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Jets offensive coordinator John Morton waved white flag in Denver

Morton said he doesn’t like saying, “No mas,’’ but that his unit was overmatched in the 23-0 loss in Denver.

Jets offensive coordinator John Morton admitted his unit

Jets offensive coordinator John Morton admitted his unit was overmatched Sunday in a 23-0 loss to the Broncos. Photo Credit: AP / Julio Cortez

FLORHAM PARK, N.J. — Jets offensive coordinator John Morton was honest and direct. He said that on Sunday the Broncos’ defense outplayed his group to the point where it made no sense to keep going.

“The game was out of hand and I didn’t want bad stuff to happen at that time,” Morton said Thursday. “I don’t like saying no mas, but listen, it was time to get out of there. They kicked our butts, and sometimes that happens in the National Football League. I’m not going to sit there and have these guys run a bunch of routes and something bad happens and make bad decisions. I made the decision. I just wanted to run it and get out of there.”

The Jets netted only 100 yards, second fewest in franchise history, in the 23-0 rout at Denver. Morton lost running back Elijah McGuire to a sprained right ankle on the first play of the game, and quarterback Josh McCown suffered a broken left hand in the third quarter.

Late in the first half, the Jets elected not to call any of their three timeouts to try to get the ball back. Todd Bowles said McCown had been nicked up and that it was best to regroup for the second half. On the Jets’ first second-half possession they picked up a first down, but the drive lasted only five plays before they had to punt.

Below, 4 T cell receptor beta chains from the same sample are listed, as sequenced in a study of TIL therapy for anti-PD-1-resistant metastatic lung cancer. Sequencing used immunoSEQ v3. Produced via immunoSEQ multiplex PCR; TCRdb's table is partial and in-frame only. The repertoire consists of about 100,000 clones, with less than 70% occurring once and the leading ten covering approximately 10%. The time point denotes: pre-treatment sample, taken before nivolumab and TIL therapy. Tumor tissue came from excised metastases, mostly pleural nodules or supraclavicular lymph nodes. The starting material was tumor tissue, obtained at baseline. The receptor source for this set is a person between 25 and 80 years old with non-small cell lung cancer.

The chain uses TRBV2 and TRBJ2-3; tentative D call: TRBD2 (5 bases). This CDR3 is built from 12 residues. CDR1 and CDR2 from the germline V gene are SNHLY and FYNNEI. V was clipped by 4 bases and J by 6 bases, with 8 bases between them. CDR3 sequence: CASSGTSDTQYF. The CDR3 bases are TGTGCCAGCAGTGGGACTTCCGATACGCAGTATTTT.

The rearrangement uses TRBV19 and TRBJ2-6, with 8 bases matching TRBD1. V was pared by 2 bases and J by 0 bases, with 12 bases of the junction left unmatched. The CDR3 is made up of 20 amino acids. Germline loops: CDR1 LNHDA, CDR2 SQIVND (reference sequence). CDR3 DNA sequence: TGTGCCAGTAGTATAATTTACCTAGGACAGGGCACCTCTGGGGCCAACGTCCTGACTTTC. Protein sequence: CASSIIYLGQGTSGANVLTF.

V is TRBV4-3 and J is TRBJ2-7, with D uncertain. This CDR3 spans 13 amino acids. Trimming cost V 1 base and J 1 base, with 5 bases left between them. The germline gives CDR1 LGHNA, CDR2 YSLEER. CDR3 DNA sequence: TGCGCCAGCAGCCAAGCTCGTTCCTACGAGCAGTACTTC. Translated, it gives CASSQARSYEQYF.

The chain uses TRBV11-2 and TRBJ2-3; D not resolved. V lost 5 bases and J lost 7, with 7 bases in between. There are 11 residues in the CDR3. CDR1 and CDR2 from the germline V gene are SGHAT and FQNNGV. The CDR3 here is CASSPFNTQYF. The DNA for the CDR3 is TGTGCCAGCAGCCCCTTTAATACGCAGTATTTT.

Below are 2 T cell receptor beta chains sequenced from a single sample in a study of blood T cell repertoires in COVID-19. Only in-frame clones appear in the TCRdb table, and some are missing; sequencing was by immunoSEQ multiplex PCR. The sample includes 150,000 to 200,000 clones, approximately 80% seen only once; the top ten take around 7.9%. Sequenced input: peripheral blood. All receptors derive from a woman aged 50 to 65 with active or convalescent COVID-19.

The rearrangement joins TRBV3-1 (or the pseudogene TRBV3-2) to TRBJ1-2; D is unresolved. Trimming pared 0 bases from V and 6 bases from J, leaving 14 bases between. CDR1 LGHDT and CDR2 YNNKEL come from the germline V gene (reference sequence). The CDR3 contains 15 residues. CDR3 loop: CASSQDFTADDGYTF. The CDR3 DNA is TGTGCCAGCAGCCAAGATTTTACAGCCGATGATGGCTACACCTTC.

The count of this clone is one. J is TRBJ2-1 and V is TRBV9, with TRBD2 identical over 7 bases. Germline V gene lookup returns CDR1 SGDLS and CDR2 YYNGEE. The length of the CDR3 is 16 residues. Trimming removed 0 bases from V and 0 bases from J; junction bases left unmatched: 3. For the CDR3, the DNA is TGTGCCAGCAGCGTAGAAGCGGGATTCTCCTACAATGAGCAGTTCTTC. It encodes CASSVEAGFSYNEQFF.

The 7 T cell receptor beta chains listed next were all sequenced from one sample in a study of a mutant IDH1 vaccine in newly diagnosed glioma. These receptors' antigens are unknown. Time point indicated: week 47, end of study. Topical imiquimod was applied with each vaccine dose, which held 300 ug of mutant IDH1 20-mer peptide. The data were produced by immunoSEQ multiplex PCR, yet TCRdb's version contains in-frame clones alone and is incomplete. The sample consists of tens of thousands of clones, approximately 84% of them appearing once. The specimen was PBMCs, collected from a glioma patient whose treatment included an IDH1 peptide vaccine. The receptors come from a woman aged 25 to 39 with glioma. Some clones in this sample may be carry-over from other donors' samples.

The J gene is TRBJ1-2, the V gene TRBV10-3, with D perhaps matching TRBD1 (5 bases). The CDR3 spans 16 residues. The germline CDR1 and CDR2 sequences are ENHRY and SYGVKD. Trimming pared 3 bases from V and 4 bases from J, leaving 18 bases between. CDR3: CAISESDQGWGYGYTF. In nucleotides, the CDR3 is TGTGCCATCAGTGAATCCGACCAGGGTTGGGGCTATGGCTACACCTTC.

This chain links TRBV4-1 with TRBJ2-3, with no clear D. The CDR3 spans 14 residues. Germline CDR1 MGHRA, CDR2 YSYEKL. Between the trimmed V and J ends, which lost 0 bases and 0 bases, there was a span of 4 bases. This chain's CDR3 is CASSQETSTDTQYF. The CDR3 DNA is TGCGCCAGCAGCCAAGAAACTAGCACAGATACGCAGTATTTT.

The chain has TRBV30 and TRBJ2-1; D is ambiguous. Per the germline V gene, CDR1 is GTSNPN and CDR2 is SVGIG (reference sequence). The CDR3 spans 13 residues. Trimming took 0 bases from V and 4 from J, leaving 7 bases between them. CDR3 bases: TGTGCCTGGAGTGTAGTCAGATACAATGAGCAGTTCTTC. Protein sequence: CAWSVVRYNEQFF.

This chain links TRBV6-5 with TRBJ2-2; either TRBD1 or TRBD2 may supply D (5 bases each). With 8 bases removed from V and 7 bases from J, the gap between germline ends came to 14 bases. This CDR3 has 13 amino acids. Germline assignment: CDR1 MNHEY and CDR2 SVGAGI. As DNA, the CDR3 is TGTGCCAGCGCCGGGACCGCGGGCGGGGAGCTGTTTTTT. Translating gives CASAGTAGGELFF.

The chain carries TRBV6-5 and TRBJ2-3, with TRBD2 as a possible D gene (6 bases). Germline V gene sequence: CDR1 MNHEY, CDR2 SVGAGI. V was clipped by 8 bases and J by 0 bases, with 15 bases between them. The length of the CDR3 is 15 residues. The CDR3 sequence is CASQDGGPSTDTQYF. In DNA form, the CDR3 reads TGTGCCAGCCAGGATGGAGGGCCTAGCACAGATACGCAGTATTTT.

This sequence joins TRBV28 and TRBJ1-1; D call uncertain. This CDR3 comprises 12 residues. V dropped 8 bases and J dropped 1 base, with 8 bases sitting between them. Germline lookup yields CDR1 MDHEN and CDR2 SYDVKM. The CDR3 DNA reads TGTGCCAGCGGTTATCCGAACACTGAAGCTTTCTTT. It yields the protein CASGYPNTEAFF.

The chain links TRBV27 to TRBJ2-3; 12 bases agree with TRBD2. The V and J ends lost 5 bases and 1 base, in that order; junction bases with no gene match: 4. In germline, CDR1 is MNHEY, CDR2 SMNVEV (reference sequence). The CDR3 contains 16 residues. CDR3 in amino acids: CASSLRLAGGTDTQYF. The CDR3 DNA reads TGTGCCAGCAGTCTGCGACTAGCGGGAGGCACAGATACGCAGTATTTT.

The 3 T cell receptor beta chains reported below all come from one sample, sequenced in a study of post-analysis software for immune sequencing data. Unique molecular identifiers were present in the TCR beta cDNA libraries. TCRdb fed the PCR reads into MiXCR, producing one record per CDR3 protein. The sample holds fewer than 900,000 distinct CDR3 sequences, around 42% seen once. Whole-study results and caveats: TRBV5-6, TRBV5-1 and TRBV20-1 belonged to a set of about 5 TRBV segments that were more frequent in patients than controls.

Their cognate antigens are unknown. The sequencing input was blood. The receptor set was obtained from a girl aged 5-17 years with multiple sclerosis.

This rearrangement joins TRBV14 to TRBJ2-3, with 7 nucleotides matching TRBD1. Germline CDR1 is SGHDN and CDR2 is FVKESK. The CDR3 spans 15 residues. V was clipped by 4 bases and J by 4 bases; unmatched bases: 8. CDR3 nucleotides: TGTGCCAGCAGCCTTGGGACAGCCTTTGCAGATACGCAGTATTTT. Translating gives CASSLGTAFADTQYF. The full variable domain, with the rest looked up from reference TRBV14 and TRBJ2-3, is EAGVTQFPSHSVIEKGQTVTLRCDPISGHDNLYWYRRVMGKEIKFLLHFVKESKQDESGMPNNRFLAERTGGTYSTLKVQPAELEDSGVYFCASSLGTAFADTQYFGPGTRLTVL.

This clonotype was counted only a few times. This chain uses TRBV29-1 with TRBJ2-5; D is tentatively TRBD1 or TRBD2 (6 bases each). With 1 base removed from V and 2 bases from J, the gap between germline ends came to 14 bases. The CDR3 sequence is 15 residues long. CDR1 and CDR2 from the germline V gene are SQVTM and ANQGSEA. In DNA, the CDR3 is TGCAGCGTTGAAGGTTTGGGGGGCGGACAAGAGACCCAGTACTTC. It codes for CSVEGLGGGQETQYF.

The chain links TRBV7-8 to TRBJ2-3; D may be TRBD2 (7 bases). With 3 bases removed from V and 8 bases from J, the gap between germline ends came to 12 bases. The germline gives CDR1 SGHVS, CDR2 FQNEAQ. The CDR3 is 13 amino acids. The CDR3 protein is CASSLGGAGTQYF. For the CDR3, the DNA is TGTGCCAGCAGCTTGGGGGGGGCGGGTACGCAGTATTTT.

In an indictment of the entire day, the Jets waved the white flag late in the game, calling eight runs among their final 12 plays. It was clear that Morton knew they were overmatched, but he denied he was trying to protect backup quarterback Bryce Petty from getting beaten up.

“We were behind. We didn’t have a chance,” Morton said. “They’re just dropping back in coverage and then we would just be throwing and forcing balls. I didn’t want that. I didn’t think that was fair. Call it whatever you want, I just thought that was the right decision to do at that time.”

Jermaine Kearse questioned why the Jets didn’t make necessary second-half adjustments. Kearse said he and fellow receiver Robby Anderson were contained by double coverage. The Broncos used a safety deep on some plays and shaded another corner or safety underneath for bracket coverage. The two receivers were coming off consecutive weeks in which each produced 100 yards. The Broncos held Anderson and Kearse to a combined four catches for 31 yards.

It’s not the first time a Jet questioned Morton. Matt Forte wondered why the Jets didn’t run the ball enough (22 times) in a 25-20 loss to the Falcons on Oct. 29. Four nights later, the Jets had 41 rushing attempts in a 34-21 victory over the Bills.

Now Morton faces a 9-4 Saints team that is eighth in turnover margin. It’s a daunting task, given the Jets’ struggles on the road (1-5), and coming off a game in which the offensive coaches gave up on the game plan. The Jets played so well the previous week, rolling up a season-high 488 yards in a 38-31 upset of the Chiefs. The ineptness of the offense in Denver raised questions about the direction in which it’s headed.

“I’m not alarmed. That was a good team,” Morton said of the Broncos, who entered the game 3-9 after losing eight in a row. “That’s a damn good defense and we just got our butts kicked. I got outcoached and we got outplayed, bottom line. Sometimes you just have to ’fess up. That was the bottom line with that one.”

New York Sports